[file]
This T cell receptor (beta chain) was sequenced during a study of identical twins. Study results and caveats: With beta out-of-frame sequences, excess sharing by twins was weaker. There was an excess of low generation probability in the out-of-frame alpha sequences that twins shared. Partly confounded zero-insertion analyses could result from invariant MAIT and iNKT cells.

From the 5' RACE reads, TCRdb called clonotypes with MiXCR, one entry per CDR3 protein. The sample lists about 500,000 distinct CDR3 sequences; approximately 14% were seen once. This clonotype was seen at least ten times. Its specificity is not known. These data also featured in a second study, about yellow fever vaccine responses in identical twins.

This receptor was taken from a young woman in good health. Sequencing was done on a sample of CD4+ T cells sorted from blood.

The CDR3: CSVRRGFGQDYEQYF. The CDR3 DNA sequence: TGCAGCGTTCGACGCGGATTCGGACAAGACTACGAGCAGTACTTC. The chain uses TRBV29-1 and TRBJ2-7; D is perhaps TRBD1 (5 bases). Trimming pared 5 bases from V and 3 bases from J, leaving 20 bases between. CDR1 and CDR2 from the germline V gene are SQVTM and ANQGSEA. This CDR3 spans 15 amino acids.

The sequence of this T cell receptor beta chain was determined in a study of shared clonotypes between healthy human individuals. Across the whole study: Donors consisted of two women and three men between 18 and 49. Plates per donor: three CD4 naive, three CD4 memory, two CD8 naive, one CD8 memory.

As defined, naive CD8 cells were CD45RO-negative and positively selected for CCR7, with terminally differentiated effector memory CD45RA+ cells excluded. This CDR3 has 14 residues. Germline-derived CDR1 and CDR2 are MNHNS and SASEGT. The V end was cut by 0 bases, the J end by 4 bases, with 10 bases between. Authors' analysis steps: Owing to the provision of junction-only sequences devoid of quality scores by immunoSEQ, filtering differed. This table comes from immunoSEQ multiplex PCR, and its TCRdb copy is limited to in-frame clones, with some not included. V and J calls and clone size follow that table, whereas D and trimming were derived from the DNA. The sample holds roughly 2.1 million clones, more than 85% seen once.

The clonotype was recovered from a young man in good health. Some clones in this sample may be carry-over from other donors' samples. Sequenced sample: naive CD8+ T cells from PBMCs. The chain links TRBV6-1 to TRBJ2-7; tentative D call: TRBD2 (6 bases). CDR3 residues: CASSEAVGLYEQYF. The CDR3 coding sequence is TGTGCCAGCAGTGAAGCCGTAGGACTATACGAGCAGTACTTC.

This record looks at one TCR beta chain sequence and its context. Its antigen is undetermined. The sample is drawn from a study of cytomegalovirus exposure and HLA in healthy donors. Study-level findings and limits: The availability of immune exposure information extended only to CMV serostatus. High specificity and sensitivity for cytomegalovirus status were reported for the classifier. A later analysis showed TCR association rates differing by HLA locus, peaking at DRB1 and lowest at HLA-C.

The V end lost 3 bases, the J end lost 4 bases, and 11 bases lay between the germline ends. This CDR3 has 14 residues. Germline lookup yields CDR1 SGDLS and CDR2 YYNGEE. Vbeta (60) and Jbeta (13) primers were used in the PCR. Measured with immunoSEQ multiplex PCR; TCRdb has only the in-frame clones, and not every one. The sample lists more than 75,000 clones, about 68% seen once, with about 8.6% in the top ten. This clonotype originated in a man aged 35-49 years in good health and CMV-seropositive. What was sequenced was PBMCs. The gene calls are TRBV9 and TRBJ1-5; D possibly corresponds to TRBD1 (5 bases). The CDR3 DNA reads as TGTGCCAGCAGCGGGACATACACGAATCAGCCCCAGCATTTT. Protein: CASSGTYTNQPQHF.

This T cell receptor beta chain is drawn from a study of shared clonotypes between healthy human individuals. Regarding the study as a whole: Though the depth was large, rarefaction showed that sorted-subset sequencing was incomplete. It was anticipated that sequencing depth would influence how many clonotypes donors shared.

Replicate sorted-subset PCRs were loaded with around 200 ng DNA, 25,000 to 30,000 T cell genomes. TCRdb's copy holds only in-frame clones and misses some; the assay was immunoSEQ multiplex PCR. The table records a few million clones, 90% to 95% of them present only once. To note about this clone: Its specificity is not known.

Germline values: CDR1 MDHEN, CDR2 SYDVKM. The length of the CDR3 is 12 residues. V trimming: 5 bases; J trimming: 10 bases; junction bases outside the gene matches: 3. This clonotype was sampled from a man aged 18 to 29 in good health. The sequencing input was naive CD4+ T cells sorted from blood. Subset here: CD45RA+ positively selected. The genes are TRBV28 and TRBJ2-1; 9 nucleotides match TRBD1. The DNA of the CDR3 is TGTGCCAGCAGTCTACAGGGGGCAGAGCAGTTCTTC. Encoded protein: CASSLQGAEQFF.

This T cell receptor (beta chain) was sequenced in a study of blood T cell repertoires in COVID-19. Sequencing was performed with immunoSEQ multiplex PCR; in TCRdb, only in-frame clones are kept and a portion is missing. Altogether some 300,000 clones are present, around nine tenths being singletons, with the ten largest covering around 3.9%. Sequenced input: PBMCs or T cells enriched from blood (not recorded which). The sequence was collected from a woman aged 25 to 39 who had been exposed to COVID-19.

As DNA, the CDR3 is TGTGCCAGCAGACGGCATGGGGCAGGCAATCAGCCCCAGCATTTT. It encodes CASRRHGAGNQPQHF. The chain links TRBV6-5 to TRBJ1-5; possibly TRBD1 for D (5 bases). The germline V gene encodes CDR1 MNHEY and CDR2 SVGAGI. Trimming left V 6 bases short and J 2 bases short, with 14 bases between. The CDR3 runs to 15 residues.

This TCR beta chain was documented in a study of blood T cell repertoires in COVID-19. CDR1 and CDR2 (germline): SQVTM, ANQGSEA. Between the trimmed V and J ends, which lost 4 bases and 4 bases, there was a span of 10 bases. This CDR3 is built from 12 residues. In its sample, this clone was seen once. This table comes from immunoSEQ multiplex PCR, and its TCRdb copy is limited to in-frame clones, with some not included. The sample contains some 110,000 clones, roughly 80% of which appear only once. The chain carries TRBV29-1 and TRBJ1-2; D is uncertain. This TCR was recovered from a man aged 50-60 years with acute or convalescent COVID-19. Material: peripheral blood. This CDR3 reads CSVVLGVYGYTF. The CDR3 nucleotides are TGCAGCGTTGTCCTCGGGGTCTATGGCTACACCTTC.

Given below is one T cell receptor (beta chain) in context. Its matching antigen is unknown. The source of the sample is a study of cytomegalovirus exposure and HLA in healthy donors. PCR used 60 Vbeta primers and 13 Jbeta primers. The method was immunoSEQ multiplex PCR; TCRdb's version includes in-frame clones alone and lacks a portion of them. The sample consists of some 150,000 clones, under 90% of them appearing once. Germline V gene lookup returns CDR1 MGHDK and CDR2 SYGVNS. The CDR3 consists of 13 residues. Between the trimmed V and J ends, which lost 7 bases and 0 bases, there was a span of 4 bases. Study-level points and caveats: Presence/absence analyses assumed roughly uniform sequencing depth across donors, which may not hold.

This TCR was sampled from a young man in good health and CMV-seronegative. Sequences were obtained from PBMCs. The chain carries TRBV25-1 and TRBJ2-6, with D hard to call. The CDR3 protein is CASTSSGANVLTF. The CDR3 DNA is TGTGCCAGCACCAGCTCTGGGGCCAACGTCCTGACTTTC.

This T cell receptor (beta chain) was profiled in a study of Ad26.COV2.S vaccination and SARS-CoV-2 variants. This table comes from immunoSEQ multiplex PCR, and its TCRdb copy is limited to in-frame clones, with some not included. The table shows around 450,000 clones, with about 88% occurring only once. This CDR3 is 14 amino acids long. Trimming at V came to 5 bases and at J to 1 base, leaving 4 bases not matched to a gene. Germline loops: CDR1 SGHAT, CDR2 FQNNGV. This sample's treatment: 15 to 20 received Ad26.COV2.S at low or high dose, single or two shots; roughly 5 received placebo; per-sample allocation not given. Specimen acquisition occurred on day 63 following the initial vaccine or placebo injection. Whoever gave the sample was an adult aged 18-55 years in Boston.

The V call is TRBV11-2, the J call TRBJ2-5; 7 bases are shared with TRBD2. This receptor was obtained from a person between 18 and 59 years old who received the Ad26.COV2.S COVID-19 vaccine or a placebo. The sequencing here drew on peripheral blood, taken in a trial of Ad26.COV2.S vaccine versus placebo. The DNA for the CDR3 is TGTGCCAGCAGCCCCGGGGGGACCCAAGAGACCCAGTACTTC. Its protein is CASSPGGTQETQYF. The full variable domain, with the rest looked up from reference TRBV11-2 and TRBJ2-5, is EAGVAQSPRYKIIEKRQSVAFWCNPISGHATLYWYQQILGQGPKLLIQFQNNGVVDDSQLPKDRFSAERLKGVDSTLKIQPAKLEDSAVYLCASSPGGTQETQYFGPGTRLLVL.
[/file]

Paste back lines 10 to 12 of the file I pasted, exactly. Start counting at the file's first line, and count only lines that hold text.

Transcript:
This T cell receptor beta chain is drawn from a study of shared clonotypes between healthy human individuals. Regarding the study as a whole: Though the depth was large, rarefaction showed that sorted-subset sequencing was incomplete. It was anticipated that sequencing depth would influence how many clonotypes donors shared.

Replicate sorted-subset PCRs were loaded with around 200 ng DNA, 25,000 to 30,000 T cell genomes. TCRdb's copy holds only in-frame clones and misses some; the assay was immunoSEQ multiplex PCR. The table records a few million clones, 90% to 95% of them present only once. To note about this clone: Its specificity is not known.

Germline values: CDR1 MDHEN, CDR2 SYDVKM. The length of the CDR3 is 12 residues. V trimming: 5 bases; J trimming: 10 bases; junction bases outside the gene matches: 3. This clonotype was sampled from a man aged 18 to 29 in good health. The sequencing input was naive CD4+ T cells sorted from blood. Subset here: CD45RA+ positively selected. The genes are TRBV28 and TRBJ2-1; 9 nucleotides match TRBD1. The DNA of the CDR3 is TGTGCCAGCAGTCTACAGGGGGCAGAGCAGTTCTTC. Encoded protein: CASSLQGAEQFF.